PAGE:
Work calls me right at this moment but I will be back with some more thoughts on rules and a game report or two as time allows.

( Here is a link to a report of the first scenario, day of days ).

Wednesday, June 20, 2012

Battles Magazine #8

Well, look what just arrived in the letterbox today.  It really is a beautiful magazine; its only fault is that this edition contains a small article by yours truly, complete with a bonus comma in its introductory paragraph!  As they say, I wouldn't subscribe to any magazine that would have me as a contributor...    

Tuesday, June 19, 2012

Warmaster Ancients test game

To my great delight I recently managed to pick up a copy of the Warmaster Ancients rules from wargame buddy John, who was selling off a few bits and pieces.  I'd been wanting to get a hold of this set for ages but  kept getting sidetracked with other things and other purchases (as I tend to do...), but I have it now and decided to test it out on Sun/Mon on the big table at school.

I set up a 1000 point Roman/Carthaginian game, set somewhere in Spain, with a hill and a couple of small groves for terrain.

I didn't go overboard with pre-studying the rules; I just set up as I saw fit and then played through a few turns solo to see how things would go.  Veteran players will no doubt see some egregious errors in my deployment schemes here; everyone else will be able to get a giggle at the base of velites who didn't know whether they were coming or going...

Things kicked off with a determined Roman advance in the center, aiming to get to grips before the Carthaginians could get too much done on the flanks.  Unfortunately, command rolls prevented much cohesion, and while the central block advanced without problems the flanks trod forward rather more gingerly.

Carthage was able to secure the copses on the right and infiltrate light infantry into positions suitable for harassing the flanks of the Roman infantry advance.

The centre, meantime, shortened their lines to meet the more compact Roman formation.

Third turn in things were still progressing very slowly, mainly due to horrific command rolls.  The Spanish light infantry gained the hill, but a command blunder saw the Numidians impetuously charge a unit of velites.  In the ensuing scrum they were pushed back by a hail of javelins before getting to grips properly, but in thsie own shooting phase forced the Romans to scurry back to safety behind their heavy cavalry.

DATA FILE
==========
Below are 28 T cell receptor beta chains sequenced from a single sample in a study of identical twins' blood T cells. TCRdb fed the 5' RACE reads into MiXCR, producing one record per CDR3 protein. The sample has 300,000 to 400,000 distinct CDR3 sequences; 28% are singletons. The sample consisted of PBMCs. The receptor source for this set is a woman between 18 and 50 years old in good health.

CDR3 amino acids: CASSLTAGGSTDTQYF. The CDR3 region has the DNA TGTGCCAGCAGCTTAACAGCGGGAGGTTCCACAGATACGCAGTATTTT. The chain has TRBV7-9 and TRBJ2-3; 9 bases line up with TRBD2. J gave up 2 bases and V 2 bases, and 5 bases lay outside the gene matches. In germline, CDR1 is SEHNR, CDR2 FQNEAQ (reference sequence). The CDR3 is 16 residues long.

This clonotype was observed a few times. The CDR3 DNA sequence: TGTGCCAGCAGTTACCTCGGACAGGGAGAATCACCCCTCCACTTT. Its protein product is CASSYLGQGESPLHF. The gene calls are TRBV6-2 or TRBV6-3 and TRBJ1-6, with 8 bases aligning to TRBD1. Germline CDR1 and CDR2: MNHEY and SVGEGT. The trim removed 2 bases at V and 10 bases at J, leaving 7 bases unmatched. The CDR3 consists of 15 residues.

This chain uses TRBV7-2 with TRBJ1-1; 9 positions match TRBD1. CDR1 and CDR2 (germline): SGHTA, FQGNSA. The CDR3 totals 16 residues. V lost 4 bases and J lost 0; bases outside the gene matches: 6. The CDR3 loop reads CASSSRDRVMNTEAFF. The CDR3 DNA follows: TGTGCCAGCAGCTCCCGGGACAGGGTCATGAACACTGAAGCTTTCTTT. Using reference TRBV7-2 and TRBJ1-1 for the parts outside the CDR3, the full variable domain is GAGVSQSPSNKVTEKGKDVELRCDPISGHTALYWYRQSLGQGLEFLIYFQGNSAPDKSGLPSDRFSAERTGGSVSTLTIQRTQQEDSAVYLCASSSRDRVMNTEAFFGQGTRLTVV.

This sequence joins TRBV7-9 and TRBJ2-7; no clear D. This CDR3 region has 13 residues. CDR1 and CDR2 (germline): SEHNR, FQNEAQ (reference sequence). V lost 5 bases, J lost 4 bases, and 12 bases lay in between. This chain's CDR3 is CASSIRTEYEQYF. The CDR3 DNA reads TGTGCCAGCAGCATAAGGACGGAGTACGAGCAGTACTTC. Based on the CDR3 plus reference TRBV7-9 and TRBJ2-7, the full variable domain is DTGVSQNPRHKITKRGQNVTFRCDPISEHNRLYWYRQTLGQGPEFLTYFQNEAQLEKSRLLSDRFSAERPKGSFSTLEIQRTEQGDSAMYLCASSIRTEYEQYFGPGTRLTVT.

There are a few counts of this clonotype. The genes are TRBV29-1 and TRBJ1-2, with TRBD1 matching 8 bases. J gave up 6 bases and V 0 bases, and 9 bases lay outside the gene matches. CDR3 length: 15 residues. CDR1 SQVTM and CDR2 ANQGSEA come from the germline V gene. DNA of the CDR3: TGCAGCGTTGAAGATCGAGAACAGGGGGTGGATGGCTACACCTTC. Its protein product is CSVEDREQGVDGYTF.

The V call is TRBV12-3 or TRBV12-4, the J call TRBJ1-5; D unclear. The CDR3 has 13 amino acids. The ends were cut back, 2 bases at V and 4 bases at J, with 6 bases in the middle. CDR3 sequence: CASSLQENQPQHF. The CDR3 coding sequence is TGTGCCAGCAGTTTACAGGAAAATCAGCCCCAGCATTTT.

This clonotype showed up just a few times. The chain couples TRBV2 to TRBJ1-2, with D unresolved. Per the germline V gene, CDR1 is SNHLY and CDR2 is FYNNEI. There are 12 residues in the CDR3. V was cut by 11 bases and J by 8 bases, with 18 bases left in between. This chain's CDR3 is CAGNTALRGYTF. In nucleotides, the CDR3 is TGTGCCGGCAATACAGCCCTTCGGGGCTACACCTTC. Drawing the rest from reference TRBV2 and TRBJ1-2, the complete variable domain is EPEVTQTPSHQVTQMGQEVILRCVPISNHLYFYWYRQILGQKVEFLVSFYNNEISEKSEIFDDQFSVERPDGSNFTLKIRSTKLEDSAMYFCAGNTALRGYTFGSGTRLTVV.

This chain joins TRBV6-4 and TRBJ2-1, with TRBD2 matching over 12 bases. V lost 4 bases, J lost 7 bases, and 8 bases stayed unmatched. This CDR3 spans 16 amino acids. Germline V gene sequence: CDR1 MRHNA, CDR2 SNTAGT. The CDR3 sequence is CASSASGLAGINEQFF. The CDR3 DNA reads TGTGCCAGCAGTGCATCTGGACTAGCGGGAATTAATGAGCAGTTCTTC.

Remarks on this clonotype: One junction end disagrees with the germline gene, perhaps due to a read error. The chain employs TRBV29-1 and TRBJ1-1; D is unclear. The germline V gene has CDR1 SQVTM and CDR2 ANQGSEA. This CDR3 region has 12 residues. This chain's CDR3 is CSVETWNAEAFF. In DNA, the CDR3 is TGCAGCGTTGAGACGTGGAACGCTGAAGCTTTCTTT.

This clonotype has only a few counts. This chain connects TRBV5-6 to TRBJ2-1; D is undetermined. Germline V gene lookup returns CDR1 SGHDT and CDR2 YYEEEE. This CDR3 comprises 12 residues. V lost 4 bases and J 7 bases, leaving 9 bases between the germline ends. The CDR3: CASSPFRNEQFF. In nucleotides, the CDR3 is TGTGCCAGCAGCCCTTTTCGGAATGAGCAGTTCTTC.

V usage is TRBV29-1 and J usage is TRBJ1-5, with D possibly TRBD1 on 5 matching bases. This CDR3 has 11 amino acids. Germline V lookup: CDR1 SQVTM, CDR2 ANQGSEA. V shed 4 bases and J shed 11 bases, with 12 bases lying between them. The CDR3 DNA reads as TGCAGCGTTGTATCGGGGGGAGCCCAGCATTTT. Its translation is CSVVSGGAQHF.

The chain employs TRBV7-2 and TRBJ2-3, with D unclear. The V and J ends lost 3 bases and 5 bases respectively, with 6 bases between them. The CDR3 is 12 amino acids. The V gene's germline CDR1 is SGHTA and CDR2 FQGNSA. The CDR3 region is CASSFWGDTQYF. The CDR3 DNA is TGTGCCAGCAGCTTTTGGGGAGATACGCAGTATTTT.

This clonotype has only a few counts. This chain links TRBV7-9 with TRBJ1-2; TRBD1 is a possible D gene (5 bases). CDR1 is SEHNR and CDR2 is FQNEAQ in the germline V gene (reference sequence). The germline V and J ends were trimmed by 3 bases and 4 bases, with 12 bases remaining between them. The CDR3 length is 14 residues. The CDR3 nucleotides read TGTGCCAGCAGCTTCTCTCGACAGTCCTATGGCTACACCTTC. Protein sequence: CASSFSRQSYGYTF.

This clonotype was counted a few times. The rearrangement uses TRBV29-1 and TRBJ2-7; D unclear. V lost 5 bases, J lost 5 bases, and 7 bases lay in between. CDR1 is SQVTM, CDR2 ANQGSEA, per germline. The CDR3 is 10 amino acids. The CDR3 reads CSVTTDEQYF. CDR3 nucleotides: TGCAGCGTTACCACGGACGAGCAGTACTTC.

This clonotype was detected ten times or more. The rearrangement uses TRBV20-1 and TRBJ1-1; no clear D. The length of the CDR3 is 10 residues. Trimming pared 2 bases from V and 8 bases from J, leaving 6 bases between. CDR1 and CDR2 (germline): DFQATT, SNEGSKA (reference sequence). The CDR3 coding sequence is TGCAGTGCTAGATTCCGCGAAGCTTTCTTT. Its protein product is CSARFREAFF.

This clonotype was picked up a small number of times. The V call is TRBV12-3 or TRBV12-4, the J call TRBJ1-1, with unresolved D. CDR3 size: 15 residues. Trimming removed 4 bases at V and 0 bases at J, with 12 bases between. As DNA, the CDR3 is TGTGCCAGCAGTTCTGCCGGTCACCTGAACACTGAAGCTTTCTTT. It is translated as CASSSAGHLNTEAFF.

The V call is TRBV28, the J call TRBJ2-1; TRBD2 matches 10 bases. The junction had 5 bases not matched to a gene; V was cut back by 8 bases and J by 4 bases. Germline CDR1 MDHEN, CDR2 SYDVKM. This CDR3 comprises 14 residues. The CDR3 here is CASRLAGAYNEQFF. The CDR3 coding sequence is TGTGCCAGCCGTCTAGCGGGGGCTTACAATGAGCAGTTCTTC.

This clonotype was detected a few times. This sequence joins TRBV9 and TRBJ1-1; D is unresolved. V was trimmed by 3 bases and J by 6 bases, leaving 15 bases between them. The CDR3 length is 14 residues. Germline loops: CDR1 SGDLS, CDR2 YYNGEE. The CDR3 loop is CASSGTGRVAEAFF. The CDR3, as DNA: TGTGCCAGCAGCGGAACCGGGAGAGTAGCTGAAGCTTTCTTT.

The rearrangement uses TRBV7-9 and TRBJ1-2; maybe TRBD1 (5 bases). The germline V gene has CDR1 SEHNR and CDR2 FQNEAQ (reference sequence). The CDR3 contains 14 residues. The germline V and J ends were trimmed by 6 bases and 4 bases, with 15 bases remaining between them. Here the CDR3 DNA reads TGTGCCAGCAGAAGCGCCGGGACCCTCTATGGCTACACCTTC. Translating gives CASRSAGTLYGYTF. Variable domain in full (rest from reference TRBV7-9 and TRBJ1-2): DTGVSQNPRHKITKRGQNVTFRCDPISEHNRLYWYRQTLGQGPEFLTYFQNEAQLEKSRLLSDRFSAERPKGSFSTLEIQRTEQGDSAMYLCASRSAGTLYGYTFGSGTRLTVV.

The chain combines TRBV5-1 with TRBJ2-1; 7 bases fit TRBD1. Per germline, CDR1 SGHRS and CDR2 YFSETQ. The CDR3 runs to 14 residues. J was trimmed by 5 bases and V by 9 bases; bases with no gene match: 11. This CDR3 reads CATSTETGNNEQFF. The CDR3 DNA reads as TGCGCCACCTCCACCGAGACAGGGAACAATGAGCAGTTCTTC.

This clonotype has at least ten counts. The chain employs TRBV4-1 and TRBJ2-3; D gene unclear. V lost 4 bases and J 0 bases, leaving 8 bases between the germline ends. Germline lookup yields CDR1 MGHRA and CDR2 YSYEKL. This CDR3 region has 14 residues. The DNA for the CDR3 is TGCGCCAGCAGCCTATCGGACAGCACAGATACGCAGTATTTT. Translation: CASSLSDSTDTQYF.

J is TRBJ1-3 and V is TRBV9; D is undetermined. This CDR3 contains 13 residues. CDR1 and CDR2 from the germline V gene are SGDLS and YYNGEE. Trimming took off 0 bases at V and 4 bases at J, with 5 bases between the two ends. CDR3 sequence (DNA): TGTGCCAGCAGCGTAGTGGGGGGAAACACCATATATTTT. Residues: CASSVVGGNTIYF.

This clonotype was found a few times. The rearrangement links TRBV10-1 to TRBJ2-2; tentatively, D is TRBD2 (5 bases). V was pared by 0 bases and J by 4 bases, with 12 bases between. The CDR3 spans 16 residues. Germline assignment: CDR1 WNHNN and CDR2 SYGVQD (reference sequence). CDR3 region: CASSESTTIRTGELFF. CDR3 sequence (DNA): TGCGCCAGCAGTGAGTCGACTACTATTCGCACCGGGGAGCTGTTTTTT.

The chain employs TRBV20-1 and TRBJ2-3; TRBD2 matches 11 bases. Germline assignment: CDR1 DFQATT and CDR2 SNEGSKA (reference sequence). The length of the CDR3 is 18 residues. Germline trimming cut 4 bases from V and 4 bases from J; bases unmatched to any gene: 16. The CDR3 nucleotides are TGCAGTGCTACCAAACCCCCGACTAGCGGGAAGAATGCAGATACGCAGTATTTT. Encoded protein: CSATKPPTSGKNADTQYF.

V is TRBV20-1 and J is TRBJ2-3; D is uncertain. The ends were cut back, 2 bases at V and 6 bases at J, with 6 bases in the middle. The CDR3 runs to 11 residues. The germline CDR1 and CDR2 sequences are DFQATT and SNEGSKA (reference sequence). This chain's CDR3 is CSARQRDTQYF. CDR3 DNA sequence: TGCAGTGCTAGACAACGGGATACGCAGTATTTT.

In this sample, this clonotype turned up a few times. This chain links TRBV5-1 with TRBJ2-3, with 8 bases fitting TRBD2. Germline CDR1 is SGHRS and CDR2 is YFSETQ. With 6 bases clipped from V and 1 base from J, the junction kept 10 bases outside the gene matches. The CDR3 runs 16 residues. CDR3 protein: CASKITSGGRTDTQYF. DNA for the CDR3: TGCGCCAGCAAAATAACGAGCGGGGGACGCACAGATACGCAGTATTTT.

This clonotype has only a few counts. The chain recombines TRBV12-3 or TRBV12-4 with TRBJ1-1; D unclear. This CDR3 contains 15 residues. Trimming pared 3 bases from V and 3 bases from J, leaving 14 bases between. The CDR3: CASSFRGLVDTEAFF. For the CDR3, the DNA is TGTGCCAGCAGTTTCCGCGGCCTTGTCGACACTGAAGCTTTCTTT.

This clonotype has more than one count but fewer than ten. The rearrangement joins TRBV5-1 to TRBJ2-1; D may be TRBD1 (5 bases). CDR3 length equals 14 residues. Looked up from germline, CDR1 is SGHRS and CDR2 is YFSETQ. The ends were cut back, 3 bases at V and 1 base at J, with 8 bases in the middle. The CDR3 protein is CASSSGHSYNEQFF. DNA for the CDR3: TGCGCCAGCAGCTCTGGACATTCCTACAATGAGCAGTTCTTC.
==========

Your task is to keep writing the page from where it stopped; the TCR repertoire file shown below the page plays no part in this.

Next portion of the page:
I thought the interactions worked well.

The skirmishers gain the hill.

Roman advance
Numidian stand off...
As time was running out I hurriedly - and with utter disregard for the rules - drew the sides together to test out how melee combat worked.  It was bloody, but seemed to work OK.

So, points to note:

1) Skirmishers are quite effective in that they are able to drive back would-be attackers and disrupt the line.  I think these will be fun to use in a proper game.  Horse will be needed to counter their evade ability, and light horse especially.

2) It's a lot harder to move units than I'm used to from games such as Lost Battles.  The threat of imminent command failure makes you weigh up priorities.  While poor command dice are very bad, they can turn good very quickly, so there will be big swings in fortune that will always offer a chance to come back from all but the very worst positions.

3) Hand-to-hand combat looks to be bloody.  Keeping reserves on hand and finding the right way to get them into the battle line will likely be key elements in game play.

4) I like how the table looks.  The lines are nice and clean, but have a shape to them that I miss when using the zones in Lost Battles.

All up, I'm very pleased.  I think these will be a fun set of rules and there is plenty of potential to add in extra rules here and there as well.  I can see some similarities to Commands and Colors: Ancients (particularly in the way skirmishers operate, and the way that retreats and pursuits work), and think it will likely reward similar skills.

Now the only problem will be to find someone prepared to play it with me!

Monday, June 4, 2012

Batch done...

Well, the latest batch of figures has been finished up and given a coat of matt varnish.  All they need is to have the bases flocked.

Old Glory horse archers, with four Essex figures mixed in:

Old Glory slingers:

Chariot (now Magister Militum) javelinmen:

I'm pleased to have finally got all these guys out of the way!  Onto the next lot...

Friday, June 1, 2012

Starting to see a little progress...

Well, we're getting there!

Old Glory slingers and horse archers nearing completion.  They don't look too flash just yet but we're on the home stretch so that's good.  Sorry about the light - it's abominable!